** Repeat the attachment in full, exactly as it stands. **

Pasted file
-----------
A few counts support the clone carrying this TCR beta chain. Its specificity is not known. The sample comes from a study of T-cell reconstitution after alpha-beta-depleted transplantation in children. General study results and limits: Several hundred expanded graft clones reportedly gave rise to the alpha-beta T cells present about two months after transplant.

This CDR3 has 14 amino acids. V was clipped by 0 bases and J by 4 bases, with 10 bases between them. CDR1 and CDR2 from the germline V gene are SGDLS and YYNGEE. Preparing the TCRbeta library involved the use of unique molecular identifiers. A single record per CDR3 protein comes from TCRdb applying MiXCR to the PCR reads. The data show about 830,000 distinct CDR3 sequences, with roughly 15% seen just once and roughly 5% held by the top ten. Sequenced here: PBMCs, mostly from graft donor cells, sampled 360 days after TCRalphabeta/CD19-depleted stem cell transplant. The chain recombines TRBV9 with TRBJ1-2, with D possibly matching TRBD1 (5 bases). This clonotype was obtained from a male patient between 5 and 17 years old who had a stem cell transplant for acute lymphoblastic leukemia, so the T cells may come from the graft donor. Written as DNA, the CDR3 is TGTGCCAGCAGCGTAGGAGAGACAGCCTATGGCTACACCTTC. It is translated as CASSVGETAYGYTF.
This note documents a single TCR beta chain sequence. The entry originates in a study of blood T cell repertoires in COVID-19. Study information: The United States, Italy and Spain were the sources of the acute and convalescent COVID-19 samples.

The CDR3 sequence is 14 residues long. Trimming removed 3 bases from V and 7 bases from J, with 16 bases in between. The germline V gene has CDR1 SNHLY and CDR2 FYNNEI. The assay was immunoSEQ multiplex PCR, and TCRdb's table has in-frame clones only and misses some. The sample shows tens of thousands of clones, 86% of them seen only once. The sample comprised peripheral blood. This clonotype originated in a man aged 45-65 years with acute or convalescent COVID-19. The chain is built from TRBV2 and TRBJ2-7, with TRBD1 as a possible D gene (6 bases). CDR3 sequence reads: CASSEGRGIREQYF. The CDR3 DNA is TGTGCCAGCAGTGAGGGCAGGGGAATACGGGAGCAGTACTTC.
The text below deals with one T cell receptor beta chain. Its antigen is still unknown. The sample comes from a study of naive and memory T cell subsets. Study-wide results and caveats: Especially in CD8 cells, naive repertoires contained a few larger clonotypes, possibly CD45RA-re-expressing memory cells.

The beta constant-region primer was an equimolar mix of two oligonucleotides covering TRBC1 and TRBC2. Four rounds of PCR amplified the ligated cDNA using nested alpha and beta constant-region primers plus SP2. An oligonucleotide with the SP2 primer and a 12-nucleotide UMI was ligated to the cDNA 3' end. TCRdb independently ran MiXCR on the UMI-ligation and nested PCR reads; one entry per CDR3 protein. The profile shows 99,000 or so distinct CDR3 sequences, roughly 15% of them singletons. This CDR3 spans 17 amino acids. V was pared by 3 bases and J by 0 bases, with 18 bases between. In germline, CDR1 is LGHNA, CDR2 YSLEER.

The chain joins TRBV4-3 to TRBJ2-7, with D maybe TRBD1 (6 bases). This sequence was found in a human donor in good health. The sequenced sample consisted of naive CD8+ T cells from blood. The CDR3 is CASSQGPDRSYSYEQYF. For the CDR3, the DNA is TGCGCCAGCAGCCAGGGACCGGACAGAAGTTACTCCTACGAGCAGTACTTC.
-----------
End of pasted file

A few counts support the clone carrying this TCR beta chain. Its specificity is not known. The sample comes from a study of T-cell reconstitution after alpha-beta-depleted transplantation in children. General study results and limits: Several hundred expanded graft clones reportedly gave rise to the alpha-beta T cells present about two months after transplant.

This CDR3 has 14 amino acids. V was clipped by 0 bases and J by 4 bases, with 10 bases between them. CDR1 and CDR2 from the germline V gene are SGDLS and YYNGEE. Preparing the TCRbeta library involved the use of unique molecular identifiers. A single record per CDR3 protein comes from TCRdb applying MiXCR to the PCR reads. The data show about 830,000 distinct CDR3 sequences, with roughly 15% seen just once and roughly 5% held by the top ten. Sequenced here: PBMCs, mostly from graft donor cells, sampled 360 days after TCRalphabeta/CD19-depleted stem cell transplant. The chain recombines TRBV9 with TRBJ1-2, with D possibly matching TRBD1 (5 bases). This clonotype was obtained from a male patient between 5 and 17 years old who had a stem cell transplant for acute lymphoblastic leukemia, so the T cells may come from the graft donor. Written as DNA, the CDR3 is TGTGCCAGCAGCGTAGGAGAGACAGCCTATGGCTACACCTTC. It is translated as CASSVGETAYGYTF.
This note documents a single TCR beta chain sequence. The entry originates in a study of blood T cell repertoires in COVID-19. Study information: The United States, Italy and Spain were the sources of the acute and convalescent COVID-19 samples.

The CDR3 sequence is 14 residues long. Trimming removed 3 bases from V and 7 bases from J, with 16 bases in between. The germline V gene has CDR1 SNHLY and CDR2 FYNNEI. The assay was immunoSEQ multiplex PCR, and TCRdb's table has in-frame clones only and misses some. The sample shows tens of thousands of clones, 86% of them seen only once. The sample comprised peripheral blood. This clonotype originated in a man aged 45-65 years with acute or convalescent COVID-19. The chain is built from TRBV2 and TRBJ2-7, with TRBD1 as a possible D gene (6 bases). CDR3 sequence reads: CASSEGRGIREQYF. The CDR3 DNA is TGTGCCAGCAGTGAGGGCAGGGGAATACGGGAGCAGTACTTC.
The text below deals with one T cell receptor beta chain. Its antigen is still unknown. The sample comes from a study of naive and memory T cell subsets. Study-wide results and caveats: Especially in CD8 cells, naive repertoires contained a few larger clonotypes, possibly CD45RA-re-expressing memory cells.

The beta constant-region primer was an equimolar mix of two oligonucleotides covering TRBC1 and TRBC2. Four rounds of PCR amplified the ligated cDNA using nested alpha and beta constant-region primers plus SP2. An oligonucleotide with the SP2 primer and a 12-nucleotide UMI was ligated to the cDNA 3' end. TCRdb independently ran MiXCR on the UMI-ligation and nested PCR reads; one entry per CDR3 protein. The profile shows 99,000 or so distinct CDR3 sequences, roughly 15% of them singletons. This CDR3 spans 17 amino acids. V was pared by 3 bases and J by 0 bases, with 18 bases between. In germline, CDR1 is LGHNA, CDR2 YSLEER.

The chain joins TRBV4-3 to TRBJ2-7, with D maybe TRBD1 (6 bases). This sequence was found in a human donor in good health. The sequenced sample consisted of naive CD8+ T cells from blood. The CDR3 is CASSQGPDRSYSYEQYF. For the CDR3, the DNA is TGCGCCAGCAGCCAGGGACCGGACAGAAGTTACTCCTACGAGCAGTACTTC.